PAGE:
In 2006, Grand Rapids Symphony violinist Diane McElfish Helle’s father found himself in a neuro-intensive care unit in Pittsburgh.
The Grand Rapids Symphony musician, naturally, went to visit him with violin in hand, hoping to cheer him up with music.
Diane McElfish Helle soon realized she was doing much more.
When she started playing, the nurses opened the glass door so they could hear the music, too. Soon people started coming from all across the hospital floor, asking if she would come and play for their loved ones, too.
“In an ICU, anxiety, fear and boredom are part of each day,” McElfish Helle said. “Music brought an unexpected touch of beauty and peacefulness and meaning to their lives.”
That was some of the inspiration that led the Grand Rapids Symphony to launch its Music for Health Initiative, a program that sends symphony musicians into area hospitals, armed with the healing power of music.
On Wednesday, June 7, McElfish Helle will be honored with the prestigious Ford Musician Award for Excellence in Community Service by the League of American Orchestras.
She’s one of five professional orchestral musicians being honored at the League’s 72nd annual National Conference, which happens to be in Detroit this year.
The winners of the Ford Musician Award for Excellence in Community Service were selected by a panel of peer professionals to receive the awards, which include a $2,500 grant to each musician as well as an additional $2,500 grant to the musician’s home orchestra to support professional development that’s focused on community service and engagement.
Music for Health Initiative is a program that sends symphony musicians into area hospitals to assist with patient rehabilitation as well as to create supportive physical, emotional and spiritual experiences for patients as well as for the friends, families and providers who care for them.
With funding from the Perrigo Company Charitable Foundation, Music for Health was launched in 2013 by a group of six GRS musicians, led by McElfish Helle, at Spectrum Health in Grand Rapids.
“Music not only has the power to warm the heart and nourish the soul, it also has the ability to heal as well,” said Grand Rapids Symphony President and CEO Peter Perez. “Concert goers have long known that music, in the best of times, provides enlightenment, enrichment and relaxation. But in the worst of times, when people are affected by illness or injury or are recovering from stroke, brain injury or dementia, music offers comfort, support and encouragement that in some ways is even more important.”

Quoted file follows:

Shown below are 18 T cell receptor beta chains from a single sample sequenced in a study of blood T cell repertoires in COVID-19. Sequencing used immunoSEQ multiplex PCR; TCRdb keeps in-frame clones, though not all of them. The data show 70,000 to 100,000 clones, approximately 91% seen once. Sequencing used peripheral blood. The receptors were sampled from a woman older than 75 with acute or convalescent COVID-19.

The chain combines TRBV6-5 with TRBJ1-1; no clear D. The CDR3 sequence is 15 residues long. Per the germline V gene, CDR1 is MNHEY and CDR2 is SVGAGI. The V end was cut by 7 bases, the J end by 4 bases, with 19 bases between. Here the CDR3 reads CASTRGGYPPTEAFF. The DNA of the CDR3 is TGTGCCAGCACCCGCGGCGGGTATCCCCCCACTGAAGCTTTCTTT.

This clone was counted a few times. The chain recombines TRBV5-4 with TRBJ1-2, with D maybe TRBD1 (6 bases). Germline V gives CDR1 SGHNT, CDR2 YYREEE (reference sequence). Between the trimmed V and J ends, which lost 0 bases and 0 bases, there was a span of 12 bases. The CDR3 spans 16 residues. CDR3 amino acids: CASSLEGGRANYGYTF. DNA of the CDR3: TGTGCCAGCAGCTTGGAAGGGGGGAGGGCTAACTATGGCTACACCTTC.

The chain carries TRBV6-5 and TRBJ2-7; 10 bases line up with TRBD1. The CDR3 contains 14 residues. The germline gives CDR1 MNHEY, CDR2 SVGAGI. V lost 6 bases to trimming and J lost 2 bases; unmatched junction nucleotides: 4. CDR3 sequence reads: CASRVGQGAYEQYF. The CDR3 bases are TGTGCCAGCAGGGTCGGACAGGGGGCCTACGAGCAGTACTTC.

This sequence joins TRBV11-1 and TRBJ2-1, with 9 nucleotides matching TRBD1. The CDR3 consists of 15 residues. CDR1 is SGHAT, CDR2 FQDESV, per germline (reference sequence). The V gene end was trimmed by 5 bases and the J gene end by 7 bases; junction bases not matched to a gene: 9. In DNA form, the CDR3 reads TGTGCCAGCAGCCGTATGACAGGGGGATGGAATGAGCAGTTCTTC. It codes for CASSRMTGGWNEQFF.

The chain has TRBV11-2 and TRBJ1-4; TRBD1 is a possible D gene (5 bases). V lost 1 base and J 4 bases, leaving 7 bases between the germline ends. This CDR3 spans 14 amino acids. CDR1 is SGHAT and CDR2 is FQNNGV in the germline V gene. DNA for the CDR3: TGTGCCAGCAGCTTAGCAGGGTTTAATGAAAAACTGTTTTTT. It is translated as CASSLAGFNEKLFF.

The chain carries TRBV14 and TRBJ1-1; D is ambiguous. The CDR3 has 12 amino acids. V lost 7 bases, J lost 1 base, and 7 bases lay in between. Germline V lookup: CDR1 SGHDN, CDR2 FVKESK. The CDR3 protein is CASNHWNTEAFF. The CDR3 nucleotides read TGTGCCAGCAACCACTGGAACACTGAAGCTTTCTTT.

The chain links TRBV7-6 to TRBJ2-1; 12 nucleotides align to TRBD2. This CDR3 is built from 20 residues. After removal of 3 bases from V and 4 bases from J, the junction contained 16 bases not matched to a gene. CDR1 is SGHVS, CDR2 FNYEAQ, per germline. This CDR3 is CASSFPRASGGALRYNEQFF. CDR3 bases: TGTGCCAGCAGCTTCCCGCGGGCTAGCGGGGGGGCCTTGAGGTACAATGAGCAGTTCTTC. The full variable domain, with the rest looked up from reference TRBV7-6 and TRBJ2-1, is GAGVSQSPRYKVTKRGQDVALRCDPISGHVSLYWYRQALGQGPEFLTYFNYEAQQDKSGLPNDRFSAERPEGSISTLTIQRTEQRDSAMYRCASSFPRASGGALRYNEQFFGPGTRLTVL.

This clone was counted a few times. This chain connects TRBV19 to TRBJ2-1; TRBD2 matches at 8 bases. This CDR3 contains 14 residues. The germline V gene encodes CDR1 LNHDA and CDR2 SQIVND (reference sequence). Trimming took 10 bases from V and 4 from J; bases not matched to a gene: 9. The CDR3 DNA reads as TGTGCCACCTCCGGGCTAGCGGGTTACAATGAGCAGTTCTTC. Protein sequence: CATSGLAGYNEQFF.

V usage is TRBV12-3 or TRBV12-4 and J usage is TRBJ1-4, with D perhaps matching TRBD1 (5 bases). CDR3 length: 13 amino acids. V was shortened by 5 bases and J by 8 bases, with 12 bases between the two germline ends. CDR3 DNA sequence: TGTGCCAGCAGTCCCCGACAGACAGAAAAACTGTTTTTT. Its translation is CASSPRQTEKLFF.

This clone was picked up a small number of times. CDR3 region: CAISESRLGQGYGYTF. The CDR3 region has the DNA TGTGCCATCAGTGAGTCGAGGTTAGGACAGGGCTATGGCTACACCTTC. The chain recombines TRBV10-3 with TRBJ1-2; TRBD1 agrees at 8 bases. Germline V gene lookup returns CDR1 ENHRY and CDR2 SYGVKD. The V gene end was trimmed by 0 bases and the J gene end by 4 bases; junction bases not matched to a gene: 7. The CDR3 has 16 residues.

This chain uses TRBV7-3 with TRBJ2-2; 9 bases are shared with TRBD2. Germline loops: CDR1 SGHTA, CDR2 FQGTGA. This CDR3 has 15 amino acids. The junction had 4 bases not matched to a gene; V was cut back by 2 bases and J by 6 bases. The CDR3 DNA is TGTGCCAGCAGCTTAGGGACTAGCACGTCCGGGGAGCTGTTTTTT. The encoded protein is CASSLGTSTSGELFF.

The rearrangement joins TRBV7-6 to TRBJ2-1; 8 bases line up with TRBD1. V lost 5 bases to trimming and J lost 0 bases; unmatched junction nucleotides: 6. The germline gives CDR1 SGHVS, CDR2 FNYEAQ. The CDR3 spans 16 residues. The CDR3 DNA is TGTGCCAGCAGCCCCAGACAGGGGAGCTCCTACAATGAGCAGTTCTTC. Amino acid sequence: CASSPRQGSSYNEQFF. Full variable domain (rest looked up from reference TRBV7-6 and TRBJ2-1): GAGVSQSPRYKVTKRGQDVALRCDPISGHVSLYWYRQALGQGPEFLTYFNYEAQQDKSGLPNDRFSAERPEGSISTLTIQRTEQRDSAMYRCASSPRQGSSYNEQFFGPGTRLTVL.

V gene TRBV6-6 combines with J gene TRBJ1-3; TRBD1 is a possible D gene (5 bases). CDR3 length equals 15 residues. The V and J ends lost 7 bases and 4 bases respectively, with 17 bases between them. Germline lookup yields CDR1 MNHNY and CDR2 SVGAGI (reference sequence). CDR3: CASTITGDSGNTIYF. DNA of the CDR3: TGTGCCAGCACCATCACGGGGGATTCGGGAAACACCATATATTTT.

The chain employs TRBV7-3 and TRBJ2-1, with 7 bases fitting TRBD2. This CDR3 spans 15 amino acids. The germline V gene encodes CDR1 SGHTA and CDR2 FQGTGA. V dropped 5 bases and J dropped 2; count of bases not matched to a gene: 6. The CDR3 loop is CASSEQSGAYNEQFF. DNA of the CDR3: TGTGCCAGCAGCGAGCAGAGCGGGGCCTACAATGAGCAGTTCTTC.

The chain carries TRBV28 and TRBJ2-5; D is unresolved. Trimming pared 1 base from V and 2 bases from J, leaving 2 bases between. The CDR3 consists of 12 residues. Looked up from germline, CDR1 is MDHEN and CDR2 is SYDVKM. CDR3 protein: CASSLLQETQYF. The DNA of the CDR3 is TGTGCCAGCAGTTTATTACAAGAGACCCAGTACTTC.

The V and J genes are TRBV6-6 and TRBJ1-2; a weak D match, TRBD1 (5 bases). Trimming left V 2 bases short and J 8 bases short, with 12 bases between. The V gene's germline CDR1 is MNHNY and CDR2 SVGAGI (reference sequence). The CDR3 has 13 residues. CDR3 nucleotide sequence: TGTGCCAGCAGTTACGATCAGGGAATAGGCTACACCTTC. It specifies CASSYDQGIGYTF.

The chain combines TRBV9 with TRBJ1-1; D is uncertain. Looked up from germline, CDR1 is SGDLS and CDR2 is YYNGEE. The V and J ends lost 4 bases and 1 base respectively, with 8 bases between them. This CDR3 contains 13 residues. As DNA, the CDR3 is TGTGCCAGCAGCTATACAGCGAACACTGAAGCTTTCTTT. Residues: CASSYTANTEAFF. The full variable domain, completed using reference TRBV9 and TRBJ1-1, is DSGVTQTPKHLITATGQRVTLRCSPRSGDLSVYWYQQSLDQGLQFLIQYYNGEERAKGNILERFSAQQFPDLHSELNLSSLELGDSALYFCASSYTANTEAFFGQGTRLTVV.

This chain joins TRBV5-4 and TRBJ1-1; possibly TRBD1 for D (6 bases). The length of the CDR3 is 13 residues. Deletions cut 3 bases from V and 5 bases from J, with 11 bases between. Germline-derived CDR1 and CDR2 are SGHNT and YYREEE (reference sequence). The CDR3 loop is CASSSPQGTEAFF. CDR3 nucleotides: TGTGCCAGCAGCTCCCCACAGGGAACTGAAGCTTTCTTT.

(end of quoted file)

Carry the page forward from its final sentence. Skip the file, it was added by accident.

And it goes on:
The groundwork for Music for Health, part of the Grand Rapids Symphony's Gateway to Music, was launched in 2012 when McElfish Helle met with a music therapist and the program director Spectrum Health Neuro-Rehab to explore how the Grand Rapids Symphony might contribute to their work with patients recovering from traumatic brain injury.
“We asked, ‘If you could have symphony musicians come and do anything, what would you have us do?’ she recalled.
Out of this grew the Grand Rapids Symphony’s Music for Health partnership, which has pairs of musicians playing group music therapy sessions every month, sessions designed around patient needs whether they are e physical, emotional or mental.
“By the end of our second year, we had 10 musicians doing 50 sessions a year and had branched out to also working with cancer patients during their chemotherapy infusion treatments,” she said.
In 2015, the Grand Rapids Symphony was a selected by the League of American Orchestras to receive a Getty Education and Community Investment Grant, allowing the orchestra to expand its programs to the Spectrum Health’s Lemmen-Holton Cancer Pavilion.
The Getty Grant provided funds to adapt music or commission new music for use for in Music for Health therapy sessions. Grand Rapids Symphony’s Assistant Principal Cellist Jeremy Crosmer, who also is part of the Music for Health team, was the composer.
“We’ve found when we play these at the cancer center in particular, the nursing staff, as well as the patients, tell us that they feel the calming influence,” McElfish Helle said.
Recently, musicians recorded four hours’ worth of meditative music that is broadcast continually on a dedicated TV channel at Helen DeVos Children’s Hospital plus four other Spectrum Health hospitals. Paired with photographs of outdoor Michigan scenes taken by Spectrum employees, the channel was launched in March 2017.
Patients and visitors now are able to tune in anytime they wish, day or night. Music can be used actively for guided meditations, such as for pain management. Or it simply can be used for background.
“We get stories every week from the music therapists about how patients are using this to help them sleep or to relax them when they are anxious,” McElfish Helle said.
Naturally, professional musicians especially enjoy making music in the concert hall.
“But if you can’t come, we want you to know that you aren’t forgotten. That you matter to us,” she said. “And whenever possible, through our Music for Health Initiative, the Grand Rapids Symphony will come to you.”